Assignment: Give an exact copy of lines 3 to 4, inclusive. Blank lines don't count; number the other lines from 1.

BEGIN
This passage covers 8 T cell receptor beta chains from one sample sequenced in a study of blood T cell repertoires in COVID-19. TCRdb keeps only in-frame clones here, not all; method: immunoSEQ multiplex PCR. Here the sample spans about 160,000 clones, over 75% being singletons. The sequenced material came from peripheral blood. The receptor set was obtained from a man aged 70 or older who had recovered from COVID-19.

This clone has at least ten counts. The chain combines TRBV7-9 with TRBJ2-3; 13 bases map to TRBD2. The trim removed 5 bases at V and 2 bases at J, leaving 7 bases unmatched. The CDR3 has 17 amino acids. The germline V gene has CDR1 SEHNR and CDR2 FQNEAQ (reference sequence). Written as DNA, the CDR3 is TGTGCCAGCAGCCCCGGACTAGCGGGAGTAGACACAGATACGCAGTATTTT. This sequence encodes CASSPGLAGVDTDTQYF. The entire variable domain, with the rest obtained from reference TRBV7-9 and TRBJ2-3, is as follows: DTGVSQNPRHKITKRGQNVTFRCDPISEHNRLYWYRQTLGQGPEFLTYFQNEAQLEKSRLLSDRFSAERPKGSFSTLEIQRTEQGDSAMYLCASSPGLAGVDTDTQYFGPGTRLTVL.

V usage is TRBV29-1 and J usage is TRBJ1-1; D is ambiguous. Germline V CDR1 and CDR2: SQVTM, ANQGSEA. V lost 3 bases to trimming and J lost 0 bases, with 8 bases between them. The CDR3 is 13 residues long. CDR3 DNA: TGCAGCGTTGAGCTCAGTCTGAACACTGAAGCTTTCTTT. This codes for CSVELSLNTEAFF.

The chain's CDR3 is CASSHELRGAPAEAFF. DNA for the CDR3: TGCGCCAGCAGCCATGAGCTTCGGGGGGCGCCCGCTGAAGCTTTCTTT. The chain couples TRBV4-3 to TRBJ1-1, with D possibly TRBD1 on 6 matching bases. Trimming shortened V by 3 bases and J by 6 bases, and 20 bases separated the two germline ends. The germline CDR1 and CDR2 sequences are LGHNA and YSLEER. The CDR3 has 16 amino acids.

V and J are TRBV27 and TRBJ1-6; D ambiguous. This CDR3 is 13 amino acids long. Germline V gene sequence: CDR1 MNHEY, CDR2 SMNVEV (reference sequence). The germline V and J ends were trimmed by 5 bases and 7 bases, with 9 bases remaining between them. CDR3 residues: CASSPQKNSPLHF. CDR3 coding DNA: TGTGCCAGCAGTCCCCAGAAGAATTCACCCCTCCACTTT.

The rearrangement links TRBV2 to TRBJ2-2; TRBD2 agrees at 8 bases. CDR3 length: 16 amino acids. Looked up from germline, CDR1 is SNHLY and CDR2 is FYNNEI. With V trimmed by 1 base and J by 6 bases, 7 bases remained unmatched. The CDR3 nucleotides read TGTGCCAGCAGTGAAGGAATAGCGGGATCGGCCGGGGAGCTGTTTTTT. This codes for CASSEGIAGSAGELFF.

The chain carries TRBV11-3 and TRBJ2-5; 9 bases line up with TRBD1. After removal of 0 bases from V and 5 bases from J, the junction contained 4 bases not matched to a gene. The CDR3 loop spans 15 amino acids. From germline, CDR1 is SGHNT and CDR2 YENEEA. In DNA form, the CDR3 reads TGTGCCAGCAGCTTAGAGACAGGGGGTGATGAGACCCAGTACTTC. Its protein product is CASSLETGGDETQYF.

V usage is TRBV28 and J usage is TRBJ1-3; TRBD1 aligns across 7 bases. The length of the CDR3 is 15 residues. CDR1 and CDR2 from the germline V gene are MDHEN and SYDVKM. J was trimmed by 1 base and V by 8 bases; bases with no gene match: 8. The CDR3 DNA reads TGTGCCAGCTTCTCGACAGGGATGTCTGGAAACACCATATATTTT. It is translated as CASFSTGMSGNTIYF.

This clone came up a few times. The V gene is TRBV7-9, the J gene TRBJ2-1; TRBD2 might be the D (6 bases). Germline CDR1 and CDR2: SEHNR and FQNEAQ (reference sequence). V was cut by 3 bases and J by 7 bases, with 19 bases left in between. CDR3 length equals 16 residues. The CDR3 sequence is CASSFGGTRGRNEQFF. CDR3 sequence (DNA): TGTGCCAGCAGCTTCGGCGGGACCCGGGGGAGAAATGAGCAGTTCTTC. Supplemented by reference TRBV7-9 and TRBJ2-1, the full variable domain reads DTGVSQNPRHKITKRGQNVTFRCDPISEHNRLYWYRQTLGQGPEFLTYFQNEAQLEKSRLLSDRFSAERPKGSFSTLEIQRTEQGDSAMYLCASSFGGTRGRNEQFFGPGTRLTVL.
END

V usage is TRBV29-1 and J usage is TRBJ1-1; D is ambiguous. Germline V CDR1 and CDR2: SQVTM, ANQGSEA. V lost 3 bases to trimming and J lost 0 bases, with 8 bases between them. The CDR3 is 13 residues long. CDR3 DNA: TGCAGCGTTGAGCTCAGTCTGAACACTGAAGCTTTCTTT. This codes for CSVELSLNTEAFF.

The chain's CDR3 is CASSHELRGAPAEAFF. DNA for the CDR3: TGCGCCAGCAGCCATGAGCTTCGGGGGGCGCCCGCTGAAGCTTTCTTT. The chain couples TRBV4-3 to TRBJ1-1, with D possibly TRBD1 on 6 matching bases. Trimming shortened V by 3 bases and J by 6 bases, and 20 bases separated the two germline ends. The germline CDR1 and CDR2 sequences are LGHNA and YSLEER. The CDR3 has 16 amino acids.